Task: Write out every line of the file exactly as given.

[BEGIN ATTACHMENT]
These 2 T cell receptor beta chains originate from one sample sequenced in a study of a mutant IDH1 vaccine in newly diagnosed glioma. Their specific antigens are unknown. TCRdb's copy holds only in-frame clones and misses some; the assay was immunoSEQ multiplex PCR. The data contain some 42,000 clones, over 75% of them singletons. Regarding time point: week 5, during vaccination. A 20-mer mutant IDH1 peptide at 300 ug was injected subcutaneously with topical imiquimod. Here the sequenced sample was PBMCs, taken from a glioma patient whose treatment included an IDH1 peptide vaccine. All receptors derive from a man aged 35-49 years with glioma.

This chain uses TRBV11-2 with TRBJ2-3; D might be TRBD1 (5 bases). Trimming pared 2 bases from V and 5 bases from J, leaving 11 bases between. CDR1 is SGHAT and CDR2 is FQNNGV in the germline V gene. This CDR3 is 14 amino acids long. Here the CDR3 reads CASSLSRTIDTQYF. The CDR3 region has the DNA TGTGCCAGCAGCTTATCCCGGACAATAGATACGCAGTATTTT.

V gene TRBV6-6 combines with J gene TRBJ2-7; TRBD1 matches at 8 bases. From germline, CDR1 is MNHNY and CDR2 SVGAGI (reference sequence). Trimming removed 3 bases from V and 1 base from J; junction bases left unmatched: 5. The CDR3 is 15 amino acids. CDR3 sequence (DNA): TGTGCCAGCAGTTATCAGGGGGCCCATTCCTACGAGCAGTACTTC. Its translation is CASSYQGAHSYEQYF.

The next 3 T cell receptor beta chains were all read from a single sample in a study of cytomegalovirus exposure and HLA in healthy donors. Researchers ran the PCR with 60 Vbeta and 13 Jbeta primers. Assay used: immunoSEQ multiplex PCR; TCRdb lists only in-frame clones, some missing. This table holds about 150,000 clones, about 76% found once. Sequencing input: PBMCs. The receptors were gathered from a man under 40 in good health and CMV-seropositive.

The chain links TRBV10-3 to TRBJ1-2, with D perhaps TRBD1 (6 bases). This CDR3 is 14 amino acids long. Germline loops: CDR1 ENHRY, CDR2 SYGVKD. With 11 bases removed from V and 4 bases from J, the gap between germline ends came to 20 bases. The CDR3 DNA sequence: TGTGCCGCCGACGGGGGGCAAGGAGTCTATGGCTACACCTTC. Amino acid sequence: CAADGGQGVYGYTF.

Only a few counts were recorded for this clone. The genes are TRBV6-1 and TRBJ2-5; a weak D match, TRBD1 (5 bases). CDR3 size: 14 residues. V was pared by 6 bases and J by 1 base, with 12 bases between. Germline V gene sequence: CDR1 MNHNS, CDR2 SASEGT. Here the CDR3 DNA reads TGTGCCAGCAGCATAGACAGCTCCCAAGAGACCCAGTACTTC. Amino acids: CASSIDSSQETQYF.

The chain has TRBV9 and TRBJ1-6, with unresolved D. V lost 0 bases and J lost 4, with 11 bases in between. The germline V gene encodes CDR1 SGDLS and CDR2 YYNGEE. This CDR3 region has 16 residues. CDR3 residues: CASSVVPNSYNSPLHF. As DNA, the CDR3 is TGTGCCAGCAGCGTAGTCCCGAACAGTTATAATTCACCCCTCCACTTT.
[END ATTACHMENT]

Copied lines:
These 2 T cell receptor beta chains originate from one sample sequenced in a study of a mutant IDH1 vaccine in newly diagnosed glioma. Their specific antigens are unknown. TCRdb's copy holds only in-frame clones and misses some; the assay was immunoSEQ multiplex PCR. The data contain some 42,000 clones, over 75% of them singletons. Regarding time point: week 5, during vaccination. A 20-mer mutant IDH1 peptide at 300 ug was injected subcutaneously with topical imiquimod. Here the sequenced sample was PBMCs, taken from a glioma patient whose treatment included an IDH1 peptide vaccine. All receptors derive from a man aged 35-49 years with glioma.

This chain uses TRBV11-2 with TRBJ2-3; D might be TRBD1 (5 bases). Trimming pared 2 bases from V and 5 bases from J, leaving 11 bases between. CDR1 is SGHAT and CDR2 is FQNNGV in the germline V gene. This CDR3 is 14 amino acids long. Here the CDR3 reads CASSLSRTIDTQYF. The CDR3 region has the DNA TGTGCCAGCAGCTTATCCCGGACAATAGATACGCAGTATTTT.

V gene TRBV6-6 combines with J gene TRBJ2-7; TRBD1 matches at 8 bases. From germline, CDR1 is MNHNY and CDR2 SVGAGI (reference sequence). Trimming removed 3 bases from V and 1 base from J; junction bases left unmatched: 5. The CDR3 is 15 amino acids. CDR3 sequence (DNA): TGTGCCAGCAGTTATCAGGGGGCCCATTCCTACGAGCAGTACTTC. Its translation is CASSYQGAHSYEQYF.

The next 3 T cell receptor beta chains were all read from a single sample in a study of cytomegalovirus exposure and HLA in healthy donors. Researchers ran the PCR with 60 Vbeta and 13 Jbeta primers. Assay used: immunoSEQ multiplex PCR; TCRdb lists only in-frame clones, some missing. This table holds about 150,000 clones, about 76% found once. Sequencing input: PBMCs. The receptors were gathered from a man under 40 in good health and CMV-seropositive.

The chain links TRBV10-3 to TRBJ1-2, with D perhaps TRBD1 (6 bases). This CDR3 is 14 amino acids long. Germline loops: CDR1 ENHRY, CDR2 SYGVKD. With 11 bases removed from V and 4 bases from J, the gap between germline ends came to 20 bases. The CDR3 DNA sequence: TGTGCCGCCGACGGGGGGCAAGGAGTCTATGGCTACACCTTC. Amino acid sequence: CAADGGQGVYGYTF.

Only a few counts were recorded for this clone. The genes are TRBV6-1 and TRBJ2-5; a weak D match, TRBD1 (5 bases). CDR3 size: 14 residues. V was pared by 6 bases and J by 1 base, with 12 bases between. Germline V gene sequence: CDR1 MNHNS, CDR2 SASEGT. Here the CDR3 DNA reads TGTGCCAGCAGCATAGACAGCTCCCAAGAGACCCAGTACTTC. Amino acids: CASSIDSSQETQYF.

The chain has TRBV9 and TRBJ1-6, with unresolved D. V lost 0 bases and J lost 4, with 11 bases in between. The germline V gene encodes CDR1 SGDLS and CDR2 YYNGEE. This CDR3 region has 16 residues. CDR3 residues: CASSVVPNSYNSPLHF. As DNA, the CDR3 is TGTGCCAGCAGCGTAGTCCCGAACAGTTATAATTCACCCCTCCACTTT.